Tenure risk is the risk that a real asset will face significant financial or operational problems because of local opposition. It is very common across Africa, Asia and Latin America, where concessions of land for agriculture, infrastructure, special economic zones and other commercial purposes have sometimes been offered to companies and investors as unencumbered opportunities.

In reality, the concession areas are almost always inhabited, often by poor or marginalized people. Emerging market laws typically do not recognize these populations’ presence, and agreements with companies and investors do not accord them rights. This leaves local people as a kind of unrecognized counterparty in project development schemes, as well as acquisitions of existing assets.

Local people often respond to being cut out of the process by taking direct action to draw attention to their grievances. There are numerous examples of blockades, protests, invasions, sabotage, threats to employee safety and arson at project sites – any of which can damage the reputations of operators and investors when they are reported by NGOs or the media.

Direct action can also have a financial impact, leading to delays, licensing problems and a spiral of antagonism between investors, the government and local people. Our research shows that such delays are by far the most significant impact of tenure dispute from a financial perspective. But disputes are also associated with increased compensation payments, new or higher regulatory costs, higher resource costs, higher insurance premiums, unplanned capital expenditure, loss of license and inflated legal costs.

What may surprise you is that very few of the 602 disputes reviewed by TMP Systems are primarily about compensation – less than 7 per cent. Our research suggests that you cannot simply hope to pay people off, even if you have a sizeable compensation budget: people are not often looking for a pay off, but rather for real recognition of their social and environmental interests. That is not to say that compensation will not be part of the solution, simply that it is not the primary driver of most disputes.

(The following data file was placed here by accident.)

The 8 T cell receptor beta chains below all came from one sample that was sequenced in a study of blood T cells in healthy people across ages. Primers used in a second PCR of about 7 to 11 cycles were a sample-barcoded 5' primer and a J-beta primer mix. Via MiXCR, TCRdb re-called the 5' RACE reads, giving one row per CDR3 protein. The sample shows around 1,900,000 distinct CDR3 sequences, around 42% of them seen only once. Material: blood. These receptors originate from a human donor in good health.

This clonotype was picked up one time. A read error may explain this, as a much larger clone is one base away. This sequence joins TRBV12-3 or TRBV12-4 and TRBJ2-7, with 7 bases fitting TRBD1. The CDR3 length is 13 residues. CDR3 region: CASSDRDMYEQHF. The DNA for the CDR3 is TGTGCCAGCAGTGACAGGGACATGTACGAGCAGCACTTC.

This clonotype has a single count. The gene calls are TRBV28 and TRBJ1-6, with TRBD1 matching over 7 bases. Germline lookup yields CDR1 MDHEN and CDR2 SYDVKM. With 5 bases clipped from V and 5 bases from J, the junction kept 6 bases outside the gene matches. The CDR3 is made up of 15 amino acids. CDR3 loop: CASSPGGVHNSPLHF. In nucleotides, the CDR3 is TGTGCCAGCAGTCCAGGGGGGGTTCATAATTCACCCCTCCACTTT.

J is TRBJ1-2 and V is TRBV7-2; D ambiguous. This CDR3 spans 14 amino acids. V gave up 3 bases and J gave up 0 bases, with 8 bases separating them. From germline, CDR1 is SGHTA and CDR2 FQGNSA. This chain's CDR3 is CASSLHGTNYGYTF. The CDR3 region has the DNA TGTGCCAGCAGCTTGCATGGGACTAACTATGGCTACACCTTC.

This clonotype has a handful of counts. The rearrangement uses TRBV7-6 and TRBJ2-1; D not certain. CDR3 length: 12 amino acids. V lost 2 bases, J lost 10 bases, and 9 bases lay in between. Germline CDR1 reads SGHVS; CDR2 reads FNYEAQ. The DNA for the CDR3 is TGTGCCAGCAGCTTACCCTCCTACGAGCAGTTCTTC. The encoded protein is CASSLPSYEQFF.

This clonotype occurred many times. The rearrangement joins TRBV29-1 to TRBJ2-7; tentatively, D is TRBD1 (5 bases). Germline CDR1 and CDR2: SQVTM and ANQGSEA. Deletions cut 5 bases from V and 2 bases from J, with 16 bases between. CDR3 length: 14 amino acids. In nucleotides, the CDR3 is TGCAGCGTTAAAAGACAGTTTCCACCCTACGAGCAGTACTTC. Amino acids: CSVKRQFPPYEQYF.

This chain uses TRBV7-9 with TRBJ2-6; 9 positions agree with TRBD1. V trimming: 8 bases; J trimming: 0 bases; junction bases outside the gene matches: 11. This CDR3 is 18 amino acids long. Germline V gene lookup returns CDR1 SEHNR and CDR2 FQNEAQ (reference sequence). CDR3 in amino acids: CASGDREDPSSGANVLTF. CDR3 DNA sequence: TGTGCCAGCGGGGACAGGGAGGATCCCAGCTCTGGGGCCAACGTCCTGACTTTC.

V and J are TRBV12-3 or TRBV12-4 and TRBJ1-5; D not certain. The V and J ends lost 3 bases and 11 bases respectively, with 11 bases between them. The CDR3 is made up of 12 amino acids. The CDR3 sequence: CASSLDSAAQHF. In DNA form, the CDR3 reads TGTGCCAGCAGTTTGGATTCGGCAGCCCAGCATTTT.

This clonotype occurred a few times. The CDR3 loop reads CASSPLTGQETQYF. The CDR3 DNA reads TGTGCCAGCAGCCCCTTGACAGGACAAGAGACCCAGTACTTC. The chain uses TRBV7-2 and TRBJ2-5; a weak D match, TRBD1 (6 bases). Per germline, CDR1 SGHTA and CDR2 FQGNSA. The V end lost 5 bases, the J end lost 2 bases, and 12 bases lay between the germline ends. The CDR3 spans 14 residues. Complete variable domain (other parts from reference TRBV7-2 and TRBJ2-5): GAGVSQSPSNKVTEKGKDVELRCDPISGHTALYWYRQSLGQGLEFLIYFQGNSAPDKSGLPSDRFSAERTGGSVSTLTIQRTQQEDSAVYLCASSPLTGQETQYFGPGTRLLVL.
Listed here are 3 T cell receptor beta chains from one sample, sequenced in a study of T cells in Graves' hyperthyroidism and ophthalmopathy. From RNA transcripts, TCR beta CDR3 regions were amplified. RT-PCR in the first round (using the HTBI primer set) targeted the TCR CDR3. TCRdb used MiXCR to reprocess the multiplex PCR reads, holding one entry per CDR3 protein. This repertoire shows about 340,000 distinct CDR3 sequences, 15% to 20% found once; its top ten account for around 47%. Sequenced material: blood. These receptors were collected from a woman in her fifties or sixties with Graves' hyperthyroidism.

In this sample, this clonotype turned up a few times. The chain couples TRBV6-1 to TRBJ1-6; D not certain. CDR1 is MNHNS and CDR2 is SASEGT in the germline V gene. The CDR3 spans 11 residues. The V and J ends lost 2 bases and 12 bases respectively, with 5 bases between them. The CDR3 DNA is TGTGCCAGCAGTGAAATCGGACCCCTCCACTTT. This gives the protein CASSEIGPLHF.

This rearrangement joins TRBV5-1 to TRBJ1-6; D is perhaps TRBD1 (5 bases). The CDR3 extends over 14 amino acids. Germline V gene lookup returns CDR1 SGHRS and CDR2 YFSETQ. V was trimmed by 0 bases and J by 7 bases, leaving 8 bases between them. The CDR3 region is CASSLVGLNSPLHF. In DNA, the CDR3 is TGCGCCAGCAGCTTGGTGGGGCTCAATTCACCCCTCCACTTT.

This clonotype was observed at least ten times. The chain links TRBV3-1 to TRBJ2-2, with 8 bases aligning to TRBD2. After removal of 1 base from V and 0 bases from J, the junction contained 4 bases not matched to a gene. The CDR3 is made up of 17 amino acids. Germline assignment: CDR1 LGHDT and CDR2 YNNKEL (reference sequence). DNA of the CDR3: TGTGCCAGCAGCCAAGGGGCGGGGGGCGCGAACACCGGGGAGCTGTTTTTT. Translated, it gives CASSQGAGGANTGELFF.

Local people are unusual counterparties that need to be understood and satisfied in ways that go beyond pure legal and economic considerations. Doing so often sounds messy, expensive or distracting for investors and companies. This is because it can be – if not done properly – and because many of the issues raised in such a process fall outside the typical operational concerns of a mine, plantation, dam or rail project.

Landscope’s purpose is to assist you in the process of identifying and managing tenure risk, and of rationalizing the costs against potential losses to make your due diligence more efficient and effective. To find out more, please watch the introductory video, which you can find here.